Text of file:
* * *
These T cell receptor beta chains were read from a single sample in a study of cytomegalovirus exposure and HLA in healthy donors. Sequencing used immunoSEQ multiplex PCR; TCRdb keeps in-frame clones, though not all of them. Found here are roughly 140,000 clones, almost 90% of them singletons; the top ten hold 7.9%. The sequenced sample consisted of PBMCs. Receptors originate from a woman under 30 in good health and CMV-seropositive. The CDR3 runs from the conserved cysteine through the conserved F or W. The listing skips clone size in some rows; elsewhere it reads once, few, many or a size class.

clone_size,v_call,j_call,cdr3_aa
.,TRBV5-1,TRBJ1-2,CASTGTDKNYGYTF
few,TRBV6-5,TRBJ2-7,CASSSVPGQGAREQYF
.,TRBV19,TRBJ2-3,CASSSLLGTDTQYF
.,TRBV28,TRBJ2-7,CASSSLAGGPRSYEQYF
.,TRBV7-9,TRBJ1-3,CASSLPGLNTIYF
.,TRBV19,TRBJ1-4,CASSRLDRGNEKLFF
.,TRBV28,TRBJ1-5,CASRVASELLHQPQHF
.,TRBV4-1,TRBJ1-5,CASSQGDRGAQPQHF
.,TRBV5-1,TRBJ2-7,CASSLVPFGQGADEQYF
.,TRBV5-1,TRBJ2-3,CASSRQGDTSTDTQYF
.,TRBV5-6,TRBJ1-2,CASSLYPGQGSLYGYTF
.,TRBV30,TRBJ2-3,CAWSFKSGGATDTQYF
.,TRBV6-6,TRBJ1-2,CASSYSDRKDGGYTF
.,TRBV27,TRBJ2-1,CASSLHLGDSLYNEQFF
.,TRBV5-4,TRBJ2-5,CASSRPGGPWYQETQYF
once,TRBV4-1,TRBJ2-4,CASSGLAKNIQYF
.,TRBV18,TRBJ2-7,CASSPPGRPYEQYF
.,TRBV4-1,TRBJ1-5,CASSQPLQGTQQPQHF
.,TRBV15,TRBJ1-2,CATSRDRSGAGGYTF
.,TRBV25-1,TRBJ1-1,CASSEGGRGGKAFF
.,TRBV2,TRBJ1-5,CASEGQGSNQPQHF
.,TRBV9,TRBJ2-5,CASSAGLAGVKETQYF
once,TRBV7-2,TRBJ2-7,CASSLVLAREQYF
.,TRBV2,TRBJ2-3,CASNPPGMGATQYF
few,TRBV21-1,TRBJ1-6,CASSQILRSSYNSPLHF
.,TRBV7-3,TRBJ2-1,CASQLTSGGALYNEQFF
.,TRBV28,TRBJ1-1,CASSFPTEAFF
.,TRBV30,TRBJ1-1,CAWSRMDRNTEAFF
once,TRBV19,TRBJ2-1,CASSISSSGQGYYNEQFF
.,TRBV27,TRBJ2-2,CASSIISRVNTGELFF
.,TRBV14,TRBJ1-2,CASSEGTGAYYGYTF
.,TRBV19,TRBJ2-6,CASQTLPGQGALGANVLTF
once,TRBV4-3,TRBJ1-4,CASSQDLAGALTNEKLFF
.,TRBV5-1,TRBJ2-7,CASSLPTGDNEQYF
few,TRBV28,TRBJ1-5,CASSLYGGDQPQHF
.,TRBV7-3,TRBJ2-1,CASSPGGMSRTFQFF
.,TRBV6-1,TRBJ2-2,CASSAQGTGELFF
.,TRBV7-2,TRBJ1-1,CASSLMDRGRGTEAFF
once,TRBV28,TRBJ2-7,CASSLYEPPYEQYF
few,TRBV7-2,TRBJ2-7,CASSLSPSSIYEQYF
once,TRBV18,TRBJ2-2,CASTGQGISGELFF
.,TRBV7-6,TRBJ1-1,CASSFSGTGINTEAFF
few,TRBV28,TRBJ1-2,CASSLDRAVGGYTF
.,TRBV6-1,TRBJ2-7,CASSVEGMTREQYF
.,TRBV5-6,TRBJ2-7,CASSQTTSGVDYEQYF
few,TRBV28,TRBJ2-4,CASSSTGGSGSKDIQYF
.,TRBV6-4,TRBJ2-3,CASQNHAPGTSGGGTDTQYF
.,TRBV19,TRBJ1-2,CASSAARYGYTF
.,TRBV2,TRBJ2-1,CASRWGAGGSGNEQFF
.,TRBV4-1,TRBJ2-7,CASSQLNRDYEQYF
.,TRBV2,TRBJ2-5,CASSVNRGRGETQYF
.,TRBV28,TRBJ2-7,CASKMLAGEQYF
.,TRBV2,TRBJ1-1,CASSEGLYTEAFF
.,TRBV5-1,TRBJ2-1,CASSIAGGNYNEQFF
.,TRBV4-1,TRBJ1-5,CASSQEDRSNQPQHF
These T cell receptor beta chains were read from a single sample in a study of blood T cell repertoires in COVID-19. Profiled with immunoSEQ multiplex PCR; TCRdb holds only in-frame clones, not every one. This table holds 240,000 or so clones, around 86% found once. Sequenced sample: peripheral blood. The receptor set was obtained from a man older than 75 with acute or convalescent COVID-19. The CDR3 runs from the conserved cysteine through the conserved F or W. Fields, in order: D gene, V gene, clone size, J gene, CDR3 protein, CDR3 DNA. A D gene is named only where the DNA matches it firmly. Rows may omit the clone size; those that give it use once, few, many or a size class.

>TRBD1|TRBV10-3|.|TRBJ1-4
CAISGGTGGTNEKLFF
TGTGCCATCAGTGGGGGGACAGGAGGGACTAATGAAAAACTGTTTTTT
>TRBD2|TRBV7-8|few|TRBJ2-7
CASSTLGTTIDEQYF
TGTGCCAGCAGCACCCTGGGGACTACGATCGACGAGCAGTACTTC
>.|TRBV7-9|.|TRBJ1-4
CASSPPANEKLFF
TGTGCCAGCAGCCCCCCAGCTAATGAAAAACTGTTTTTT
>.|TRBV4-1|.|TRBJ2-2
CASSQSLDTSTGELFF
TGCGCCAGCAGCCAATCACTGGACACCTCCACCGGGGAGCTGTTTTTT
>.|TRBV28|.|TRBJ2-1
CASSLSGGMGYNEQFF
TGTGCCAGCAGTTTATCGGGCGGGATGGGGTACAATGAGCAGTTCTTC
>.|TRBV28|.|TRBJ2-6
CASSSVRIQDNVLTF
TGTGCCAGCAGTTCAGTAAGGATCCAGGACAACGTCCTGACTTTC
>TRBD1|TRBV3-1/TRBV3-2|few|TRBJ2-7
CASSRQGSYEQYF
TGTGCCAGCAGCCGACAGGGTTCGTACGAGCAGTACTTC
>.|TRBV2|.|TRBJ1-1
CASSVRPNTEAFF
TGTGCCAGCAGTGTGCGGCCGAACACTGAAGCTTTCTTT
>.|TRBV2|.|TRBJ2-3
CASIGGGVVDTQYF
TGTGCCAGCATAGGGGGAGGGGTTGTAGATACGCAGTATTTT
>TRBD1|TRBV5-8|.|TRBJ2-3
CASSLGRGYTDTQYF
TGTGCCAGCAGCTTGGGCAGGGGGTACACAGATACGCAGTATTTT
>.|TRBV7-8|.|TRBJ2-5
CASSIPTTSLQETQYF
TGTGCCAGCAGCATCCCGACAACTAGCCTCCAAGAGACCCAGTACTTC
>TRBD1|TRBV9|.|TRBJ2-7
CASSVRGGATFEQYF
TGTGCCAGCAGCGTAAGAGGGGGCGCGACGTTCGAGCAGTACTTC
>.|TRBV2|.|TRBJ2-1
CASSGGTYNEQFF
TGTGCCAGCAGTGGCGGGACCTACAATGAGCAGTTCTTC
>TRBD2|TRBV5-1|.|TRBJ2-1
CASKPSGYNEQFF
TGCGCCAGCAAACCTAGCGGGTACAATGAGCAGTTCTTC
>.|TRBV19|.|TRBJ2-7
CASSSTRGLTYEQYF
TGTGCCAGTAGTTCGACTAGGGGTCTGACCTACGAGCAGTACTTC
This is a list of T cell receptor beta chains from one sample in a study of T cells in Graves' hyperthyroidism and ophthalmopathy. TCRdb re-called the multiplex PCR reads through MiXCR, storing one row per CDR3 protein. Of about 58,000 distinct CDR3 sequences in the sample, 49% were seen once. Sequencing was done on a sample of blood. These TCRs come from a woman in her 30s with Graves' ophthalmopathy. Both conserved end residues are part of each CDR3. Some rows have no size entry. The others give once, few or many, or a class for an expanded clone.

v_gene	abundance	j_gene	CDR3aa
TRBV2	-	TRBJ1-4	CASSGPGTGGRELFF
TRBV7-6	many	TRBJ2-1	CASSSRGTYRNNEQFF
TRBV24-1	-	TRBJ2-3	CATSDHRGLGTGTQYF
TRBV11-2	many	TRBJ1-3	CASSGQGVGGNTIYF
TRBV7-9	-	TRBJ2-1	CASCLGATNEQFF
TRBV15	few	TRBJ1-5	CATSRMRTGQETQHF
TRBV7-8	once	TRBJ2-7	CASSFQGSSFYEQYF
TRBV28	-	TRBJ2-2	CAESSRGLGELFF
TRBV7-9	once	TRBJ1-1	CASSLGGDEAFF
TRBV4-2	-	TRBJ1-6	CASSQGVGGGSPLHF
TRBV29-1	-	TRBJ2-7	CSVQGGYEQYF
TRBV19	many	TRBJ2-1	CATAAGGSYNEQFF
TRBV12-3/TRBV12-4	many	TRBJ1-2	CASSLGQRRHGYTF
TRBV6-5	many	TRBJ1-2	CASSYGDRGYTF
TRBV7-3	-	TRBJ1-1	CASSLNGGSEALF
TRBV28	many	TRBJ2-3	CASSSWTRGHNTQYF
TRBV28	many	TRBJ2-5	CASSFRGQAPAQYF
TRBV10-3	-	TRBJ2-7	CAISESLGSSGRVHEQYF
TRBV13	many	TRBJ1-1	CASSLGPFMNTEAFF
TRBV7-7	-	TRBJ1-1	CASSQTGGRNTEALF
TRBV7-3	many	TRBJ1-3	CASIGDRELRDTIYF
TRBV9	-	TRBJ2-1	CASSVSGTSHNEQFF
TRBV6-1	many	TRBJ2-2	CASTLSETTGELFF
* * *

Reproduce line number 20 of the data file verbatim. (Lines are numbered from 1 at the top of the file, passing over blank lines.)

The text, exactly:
.,TRBV4-1,TRBJ1-5,CASSQPLQGTQQPQHF